Foreign researchers often receive higher-than-average salaries and certain tax advantages in Denmark, which is welcome in a country where income tax is between 40% and 50%. The cost of living in Denmark is high compared with other European countries, but residents enjoy excellent working conditions and public services.
Average academic salaries in Denmark (gross monthly salary):
- PhD Fellow: 22,360 DKK (£2650)
- Postdoc: 30,600 DKK ((£3625)
- Assistant Professor/Lecturer: 37,000 DKK (£4385)
- Associate Professor/Senior Lecturer: 41,000 DKK (£4860)
- Professor: 43,000 DKK (£5095)
For more information about living and working in Denmark, visit our country profile here
The Job Market
Denmark is becoming increasingly popular among foreign researchers and academics, and there is a broader range of job opportunities on offer than in other European countries, such as the UK and France. Around 11% of permanent academics have a non-Danish background, and recruiting from abroad is a priority for the government. Universities are permitted to offer above-average salaries, tax advantages and relocation packages to attract the right candidates to Danish shores. However, despite reforms, there still exists a bottleneck between the stages of temporary postdoc positions and permanent lecturer, with many postdocs stuck in short-term contracts while they wait for a suitable position to arise.
The Danish Research Foundation and the Ministry of Higher Education and Science offer a number of multi-discipline grants for early career researchers, and Danish businesses offer their own contribution to the job market, such as through the Carlsberg Foundation.
Job Application Process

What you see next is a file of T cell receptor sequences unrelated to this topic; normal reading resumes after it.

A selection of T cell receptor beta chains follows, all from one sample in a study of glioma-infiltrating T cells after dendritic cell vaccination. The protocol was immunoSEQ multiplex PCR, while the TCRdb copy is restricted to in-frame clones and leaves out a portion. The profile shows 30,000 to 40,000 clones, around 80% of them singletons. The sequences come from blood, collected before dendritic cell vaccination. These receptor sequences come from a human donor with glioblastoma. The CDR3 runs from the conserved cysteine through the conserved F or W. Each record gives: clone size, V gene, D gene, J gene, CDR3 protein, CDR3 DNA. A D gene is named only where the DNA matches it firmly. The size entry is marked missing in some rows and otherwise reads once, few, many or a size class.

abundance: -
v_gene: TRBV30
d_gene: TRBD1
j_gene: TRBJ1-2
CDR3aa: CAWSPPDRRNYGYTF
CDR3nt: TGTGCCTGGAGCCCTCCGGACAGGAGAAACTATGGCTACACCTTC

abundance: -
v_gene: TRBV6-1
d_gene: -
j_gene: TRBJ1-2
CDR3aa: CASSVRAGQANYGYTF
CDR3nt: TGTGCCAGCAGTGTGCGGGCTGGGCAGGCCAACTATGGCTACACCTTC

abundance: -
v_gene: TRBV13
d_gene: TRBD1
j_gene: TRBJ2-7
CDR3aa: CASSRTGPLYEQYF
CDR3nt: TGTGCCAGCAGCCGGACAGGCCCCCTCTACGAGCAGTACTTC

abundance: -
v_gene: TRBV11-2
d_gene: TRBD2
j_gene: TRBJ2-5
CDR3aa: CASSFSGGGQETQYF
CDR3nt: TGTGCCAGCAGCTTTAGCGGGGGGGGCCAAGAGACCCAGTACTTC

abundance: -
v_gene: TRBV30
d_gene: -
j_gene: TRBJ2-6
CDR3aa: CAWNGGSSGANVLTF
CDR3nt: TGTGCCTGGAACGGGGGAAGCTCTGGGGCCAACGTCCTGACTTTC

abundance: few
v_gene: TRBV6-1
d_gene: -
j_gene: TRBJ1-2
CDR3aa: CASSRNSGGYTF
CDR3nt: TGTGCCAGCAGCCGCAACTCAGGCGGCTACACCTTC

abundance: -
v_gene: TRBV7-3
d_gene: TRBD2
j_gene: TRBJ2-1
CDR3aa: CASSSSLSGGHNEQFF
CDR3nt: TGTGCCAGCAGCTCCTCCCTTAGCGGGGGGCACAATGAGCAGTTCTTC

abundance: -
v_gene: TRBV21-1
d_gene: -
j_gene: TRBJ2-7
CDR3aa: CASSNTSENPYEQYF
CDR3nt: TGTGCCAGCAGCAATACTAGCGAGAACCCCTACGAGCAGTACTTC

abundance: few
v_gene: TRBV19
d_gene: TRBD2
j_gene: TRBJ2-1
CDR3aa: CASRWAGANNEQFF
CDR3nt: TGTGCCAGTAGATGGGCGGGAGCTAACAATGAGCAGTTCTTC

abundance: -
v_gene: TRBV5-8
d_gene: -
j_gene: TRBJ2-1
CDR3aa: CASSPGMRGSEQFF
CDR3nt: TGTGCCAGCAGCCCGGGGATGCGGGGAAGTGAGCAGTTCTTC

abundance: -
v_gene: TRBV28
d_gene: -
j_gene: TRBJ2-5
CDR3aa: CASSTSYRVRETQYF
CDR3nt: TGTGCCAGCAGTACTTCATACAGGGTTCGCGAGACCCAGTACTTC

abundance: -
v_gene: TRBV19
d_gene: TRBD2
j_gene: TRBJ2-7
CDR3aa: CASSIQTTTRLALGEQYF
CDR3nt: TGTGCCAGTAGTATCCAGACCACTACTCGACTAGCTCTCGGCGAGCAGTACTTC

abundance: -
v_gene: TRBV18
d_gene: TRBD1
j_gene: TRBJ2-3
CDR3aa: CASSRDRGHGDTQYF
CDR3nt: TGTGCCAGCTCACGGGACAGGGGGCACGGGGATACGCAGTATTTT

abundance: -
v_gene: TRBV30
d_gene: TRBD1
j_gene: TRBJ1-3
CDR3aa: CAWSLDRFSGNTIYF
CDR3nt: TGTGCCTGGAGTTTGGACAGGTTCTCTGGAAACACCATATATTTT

You will usually be asked to provide an online application form, a two-page CV/resume, copies of your qualifications and a publication list on applying for research jobs in Denmark. Unless otherwise stated, it is fine to complete your application in English. If evidence of your qualifications is in another language, it is advisable to have these officially translated into English.
The Danish work in a highly egalitarian environment where teamwork is paramount. Therefore, competitive language and behaviour in an application or interview would be considered arrogant. Your application is more likely to get noticed if you stick to the facts and emphasise what you could bring to the institution rather than what they can bring to you.
If you are shortlisted, you may be required to complete an online test which will be sent to you via the institution’s human resources department. Interviews – usually with a panel of senior Faculty staff – can be quite direct, so be prepared to answer questions about the salary you expect and your family or relocation requirements. You are unlikely to be offered the job after one interview and you may have to go through a second or even third round. The hiring process is long, but Danish employers like to have the opportunity to get to know you and see how you will fit into their team.
Application Tips: Although not officially required, Danish resumes usually include a photo. You should also include your marital status, number of children, and hobbies and interests on your resume. This may be unusual in some countries but is common in Denmark, as your potential employers will want to understand what sort of person you are. Showing a good knowledge of Danish culture will also help you to stand out.
In most cases, EU/EEA citizens do not need a permit to work in Denmark. Those from outside the European Union must apply for a work permit three months before relocation. This is assessed on a points-based system and requires a contract of employment to be in place. For more information about work permits visit the Danish Immigration Service